Blake, 176 F.2d at 513 n.1. Orsini believed when he signed the Release that he was suffering from an overuse injury to his arm. Upon this premise, he did not believe the injury was caused by work on the ship because his service aboard the ship had been short. The original diagnosis was incorrect. The true cause of his disability was an ulnar nerve disorder, which could have been caused by the work handling the ship's crab pots. The misdiagnosis may have led Orsini to undervalue his claims against the ship.

Seabrooke relies on Charpentier v. Fluor Ocean Services., Inc., 613 F.2d 81 (5th Cir. 1980), to argue that even if Orsini was ignorant of the precise etiology of his injury, his knowledge was sufficient to satisfy Garrett. In Charpentier, the court considered a situation where a seaman signed a release after undergoing knee surgery for injuries suffered aboard a ship; the surgeon estimated his residual permanent disability at fifteen percent but did not disclose this estimate to the seaman. Id. at 82-83. After signing the release, the seaman underwent two more surgeries and was never able to return to his line of work. Id. at 83. The court upheld the release relying on the fact that the surgeon had informed the seaman that he would be permanently disabled and never told the seaman that he would be able to return to his job. Id. at 85. The court concluded that, even though the seaman was not told the" exact percentage of his permanent disability," he "understood the causes and nature of his disability, appreciated their potential ramifications, and that the possibility of an extended rehabilitation period or the necessity of further medical care for his knee were risks plaintiff chose to accept when he signed the release." Id.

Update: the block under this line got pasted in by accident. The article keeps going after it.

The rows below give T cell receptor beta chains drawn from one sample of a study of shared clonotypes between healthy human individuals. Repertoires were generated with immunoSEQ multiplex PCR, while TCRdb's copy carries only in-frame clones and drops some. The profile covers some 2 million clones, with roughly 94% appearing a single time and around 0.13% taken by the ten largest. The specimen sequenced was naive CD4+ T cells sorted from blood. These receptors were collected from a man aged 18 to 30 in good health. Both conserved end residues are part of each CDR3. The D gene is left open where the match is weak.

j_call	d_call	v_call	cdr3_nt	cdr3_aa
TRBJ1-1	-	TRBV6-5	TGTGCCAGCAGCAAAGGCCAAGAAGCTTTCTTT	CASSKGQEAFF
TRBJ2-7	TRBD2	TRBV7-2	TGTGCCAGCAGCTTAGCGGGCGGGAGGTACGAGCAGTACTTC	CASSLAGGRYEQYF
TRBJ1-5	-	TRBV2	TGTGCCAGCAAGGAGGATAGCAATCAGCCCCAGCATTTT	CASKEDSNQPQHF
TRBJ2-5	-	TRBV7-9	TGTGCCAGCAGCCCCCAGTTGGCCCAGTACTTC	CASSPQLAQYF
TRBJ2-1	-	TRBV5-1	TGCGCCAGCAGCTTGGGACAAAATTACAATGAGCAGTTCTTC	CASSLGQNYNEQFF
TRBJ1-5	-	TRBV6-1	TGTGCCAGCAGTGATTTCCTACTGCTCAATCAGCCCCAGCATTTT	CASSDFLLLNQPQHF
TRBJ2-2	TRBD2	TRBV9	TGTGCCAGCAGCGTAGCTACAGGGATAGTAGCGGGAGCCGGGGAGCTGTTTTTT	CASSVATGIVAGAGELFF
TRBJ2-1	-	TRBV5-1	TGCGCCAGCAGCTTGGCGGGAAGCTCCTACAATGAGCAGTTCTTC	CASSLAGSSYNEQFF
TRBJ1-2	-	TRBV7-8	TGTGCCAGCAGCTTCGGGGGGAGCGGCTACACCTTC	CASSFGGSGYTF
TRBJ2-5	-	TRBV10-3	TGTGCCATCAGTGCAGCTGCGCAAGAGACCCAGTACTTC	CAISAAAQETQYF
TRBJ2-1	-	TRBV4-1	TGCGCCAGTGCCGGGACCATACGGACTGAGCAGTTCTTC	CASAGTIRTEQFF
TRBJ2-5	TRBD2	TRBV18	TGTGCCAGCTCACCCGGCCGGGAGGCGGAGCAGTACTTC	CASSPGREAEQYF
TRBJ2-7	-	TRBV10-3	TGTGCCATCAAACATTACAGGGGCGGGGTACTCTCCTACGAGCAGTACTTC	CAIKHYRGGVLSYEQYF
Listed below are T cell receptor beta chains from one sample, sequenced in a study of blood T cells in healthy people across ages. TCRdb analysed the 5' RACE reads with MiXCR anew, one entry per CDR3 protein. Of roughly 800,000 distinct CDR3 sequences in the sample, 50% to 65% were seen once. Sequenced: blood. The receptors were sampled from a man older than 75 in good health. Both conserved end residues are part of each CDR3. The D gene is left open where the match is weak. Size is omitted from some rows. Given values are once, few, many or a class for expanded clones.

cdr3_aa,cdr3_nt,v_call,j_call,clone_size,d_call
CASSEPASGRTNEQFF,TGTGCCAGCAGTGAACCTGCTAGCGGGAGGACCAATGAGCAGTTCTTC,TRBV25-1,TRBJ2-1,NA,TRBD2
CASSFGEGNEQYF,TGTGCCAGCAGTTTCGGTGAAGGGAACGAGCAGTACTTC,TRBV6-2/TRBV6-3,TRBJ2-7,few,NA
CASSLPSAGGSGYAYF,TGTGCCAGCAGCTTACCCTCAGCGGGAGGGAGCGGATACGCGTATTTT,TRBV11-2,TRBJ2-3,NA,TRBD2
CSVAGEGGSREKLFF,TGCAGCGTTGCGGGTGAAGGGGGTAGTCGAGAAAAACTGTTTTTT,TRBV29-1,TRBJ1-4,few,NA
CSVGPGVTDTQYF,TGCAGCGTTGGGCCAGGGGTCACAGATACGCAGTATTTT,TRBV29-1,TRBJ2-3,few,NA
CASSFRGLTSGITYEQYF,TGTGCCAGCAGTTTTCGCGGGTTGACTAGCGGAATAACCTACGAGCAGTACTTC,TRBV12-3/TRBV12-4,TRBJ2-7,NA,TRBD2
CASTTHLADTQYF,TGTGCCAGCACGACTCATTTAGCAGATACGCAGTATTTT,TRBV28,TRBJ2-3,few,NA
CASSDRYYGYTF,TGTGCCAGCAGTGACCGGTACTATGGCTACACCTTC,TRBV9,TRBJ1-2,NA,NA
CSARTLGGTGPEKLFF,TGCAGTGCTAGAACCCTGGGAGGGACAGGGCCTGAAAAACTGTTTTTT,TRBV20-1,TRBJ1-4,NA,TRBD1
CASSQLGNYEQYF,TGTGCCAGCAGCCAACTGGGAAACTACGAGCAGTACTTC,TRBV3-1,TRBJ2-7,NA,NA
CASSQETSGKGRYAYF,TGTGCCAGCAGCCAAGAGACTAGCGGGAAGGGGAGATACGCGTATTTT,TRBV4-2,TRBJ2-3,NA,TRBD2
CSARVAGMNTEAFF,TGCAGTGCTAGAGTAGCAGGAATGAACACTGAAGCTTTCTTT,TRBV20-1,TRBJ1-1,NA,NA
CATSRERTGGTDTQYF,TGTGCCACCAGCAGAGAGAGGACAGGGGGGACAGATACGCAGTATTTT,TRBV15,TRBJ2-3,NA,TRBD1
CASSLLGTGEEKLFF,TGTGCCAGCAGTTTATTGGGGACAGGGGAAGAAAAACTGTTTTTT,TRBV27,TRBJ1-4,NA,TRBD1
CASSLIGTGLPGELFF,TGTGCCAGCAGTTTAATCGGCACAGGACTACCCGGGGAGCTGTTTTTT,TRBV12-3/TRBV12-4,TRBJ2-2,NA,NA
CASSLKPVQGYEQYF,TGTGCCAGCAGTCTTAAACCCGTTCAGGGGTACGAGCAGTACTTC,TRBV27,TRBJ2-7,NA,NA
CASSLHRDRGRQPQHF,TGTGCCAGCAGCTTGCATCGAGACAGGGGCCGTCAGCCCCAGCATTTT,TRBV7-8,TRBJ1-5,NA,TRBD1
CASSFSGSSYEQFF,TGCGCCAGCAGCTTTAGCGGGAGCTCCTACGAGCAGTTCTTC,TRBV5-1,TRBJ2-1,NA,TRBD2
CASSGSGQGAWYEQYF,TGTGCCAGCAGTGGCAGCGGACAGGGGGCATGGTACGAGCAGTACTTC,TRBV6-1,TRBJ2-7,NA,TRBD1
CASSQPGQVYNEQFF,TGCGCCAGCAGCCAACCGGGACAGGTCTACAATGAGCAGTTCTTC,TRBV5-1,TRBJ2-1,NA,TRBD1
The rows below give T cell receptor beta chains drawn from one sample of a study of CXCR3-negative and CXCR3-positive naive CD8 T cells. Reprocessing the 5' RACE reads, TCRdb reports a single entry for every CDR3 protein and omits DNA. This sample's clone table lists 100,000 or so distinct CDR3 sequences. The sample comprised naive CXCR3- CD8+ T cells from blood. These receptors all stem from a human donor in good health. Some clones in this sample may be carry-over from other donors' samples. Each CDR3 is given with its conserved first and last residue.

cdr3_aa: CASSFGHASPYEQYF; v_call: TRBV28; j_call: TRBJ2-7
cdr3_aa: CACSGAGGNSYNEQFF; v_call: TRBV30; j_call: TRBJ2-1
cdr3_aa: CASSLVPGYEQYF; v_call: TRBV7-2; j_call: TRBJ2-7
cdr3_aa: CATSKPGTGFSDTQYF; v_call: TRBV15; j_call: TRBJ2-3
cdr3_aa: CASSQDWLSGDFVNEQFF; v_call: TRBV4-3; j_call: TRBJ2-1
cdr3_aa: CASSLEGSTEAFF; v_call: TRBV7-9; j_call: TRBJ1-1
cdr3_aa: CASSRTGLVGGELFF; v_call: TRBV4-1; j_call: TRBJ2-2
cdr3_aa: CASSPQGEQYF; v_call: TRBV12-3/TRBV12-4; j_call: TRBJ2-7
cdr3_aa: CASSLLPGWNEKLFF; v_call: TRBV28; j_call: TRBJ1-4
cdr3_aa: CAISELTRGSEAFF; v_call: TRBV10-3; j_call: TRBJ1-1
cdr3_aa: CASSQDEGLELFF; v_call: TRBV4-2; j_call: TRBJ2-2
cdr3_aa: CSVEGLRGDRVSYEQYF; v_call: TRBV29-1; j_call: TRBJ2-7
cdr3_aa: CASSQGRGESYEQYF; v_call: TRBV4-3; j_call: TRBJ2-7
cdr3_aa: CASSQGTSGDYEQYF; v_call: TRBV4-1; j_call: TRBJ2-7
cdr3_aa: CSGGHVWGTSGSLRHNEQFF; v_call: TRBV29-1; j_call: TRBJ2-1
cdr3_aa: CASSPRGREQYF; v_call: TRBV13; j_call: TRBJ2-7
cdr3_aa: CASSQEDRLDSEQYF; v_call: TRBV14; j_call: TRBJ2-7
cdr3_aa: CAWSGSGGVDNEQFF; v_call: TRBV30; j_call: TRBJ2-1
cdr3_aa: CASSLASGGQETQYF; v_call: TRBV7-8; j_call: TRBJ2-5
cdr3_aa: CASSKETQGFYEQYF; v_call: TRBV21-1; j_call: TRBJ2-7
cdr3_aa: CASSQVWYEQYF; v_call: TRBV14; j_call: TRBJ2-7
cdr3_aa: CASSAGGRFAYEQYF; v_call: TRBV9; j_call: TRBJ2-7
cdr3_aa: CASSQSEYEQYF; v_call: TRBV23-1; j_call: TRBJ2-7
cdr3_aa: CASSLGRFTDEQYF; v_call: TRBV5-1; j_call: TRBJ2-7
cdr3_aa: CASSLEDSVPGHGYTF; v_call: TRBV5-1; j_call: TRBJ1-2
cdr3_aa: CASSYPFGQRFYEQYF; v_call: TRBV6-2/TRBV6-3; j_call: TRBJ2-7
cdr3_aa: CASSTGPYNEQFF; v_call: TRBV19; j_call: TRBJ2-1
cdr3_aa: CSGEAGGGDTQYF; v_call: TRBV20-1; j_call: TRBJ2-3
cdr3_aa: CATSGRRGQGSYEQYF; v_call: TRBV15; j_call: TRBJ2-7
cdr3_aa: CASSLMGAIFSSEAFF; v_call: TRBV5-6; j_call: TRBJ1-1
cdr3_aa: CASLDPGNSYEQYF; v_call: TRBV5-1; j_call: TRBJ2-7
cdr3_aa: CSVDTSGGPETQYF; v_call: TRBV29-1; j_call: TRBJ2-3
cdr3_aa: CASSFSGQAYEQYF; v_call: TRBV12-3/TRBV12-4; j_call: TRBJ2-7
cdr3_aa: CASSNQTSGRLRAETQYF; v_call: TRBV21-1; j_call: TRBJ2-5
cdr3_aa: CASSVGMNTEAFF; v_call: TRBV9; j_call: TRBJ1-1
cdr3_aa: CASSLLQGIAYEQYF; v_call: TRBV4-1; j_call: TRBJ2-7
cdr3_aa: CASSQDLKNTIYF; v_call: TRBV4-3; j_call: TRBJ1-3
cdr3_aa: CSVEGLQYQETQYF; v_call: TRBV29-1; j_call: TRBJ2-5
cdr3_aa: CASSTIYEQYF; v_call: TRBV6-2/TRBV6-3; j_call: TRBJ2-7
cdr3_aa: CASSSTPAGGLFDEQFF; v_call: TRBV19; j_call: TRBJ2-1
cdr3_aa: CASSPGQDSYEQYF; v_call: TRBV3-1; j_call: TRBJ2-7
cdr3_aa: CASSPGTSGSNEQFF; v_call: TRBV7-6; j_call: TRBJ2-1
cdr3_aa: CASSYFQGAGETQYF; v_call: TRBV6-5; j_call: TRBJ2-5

Charpentier is clearly distinguishable. Orsini claims he did not understand the cause or nature of his disability and its possible future impact on his ability to work. Seabrooke has not met its burden in establishing that Orsini's understanding of his injury was accurate enough for him properly to assess his entitlements and rights. Orsini knew when signing the Release that surgery was recommended. This weighs against Orsini. Nonetheless, Orsini reasonably could have believed that an overuse injury was not as severe an injury as an ulnar nerve disorder. More importantly, Orsini reasonably could have believed that the cause of his injuries, if from overuse and repetitive stress, was other than his recent service aboard the ship. In contrast, if the injury was an ulnar nerve disorder, it more likely was caused by work aboard the ship. The misdiagnosis was critical to Orsini's understanding of his rights and could have discouraged a claim against the ship.

c. Legal Advice

The next factor we consider is whether the legal advice available to Orsini showed that he had full understanding of his rights. The district court erred by not considering evidence that Orsini did not receive adequate legal advice before the Release was signed. The district court relied on the fact that the Release's terms made it clear that Orsini waived his right to bring future claims, that Orsini carefully reviewed the Release with Norton, and that he signed the Release" freely, without any coercion."

While we understand why the district court may have given these factors some weight, they are not sufficient for Seabrooke to establish whether Orsini "knowingly and voluntarily" signed away his rights. Seabrooke must further establish that Orsini initially had "a full understanding "of these rights. Garrett, 317 U.S. at 251-52. The evidence in the record --the Release itself, Norton's description of the circumstances, and the witnesses --shows that Orsini understood that whatever rights he possessed, he relinquished them by signing the Release. This awareness is relevant to the Release's enforceability. However, it is not the main inquiry mandated by Garrett, and is not sufficient alone, or with other evidence before us, to support a conclusion that legal advice was adequate.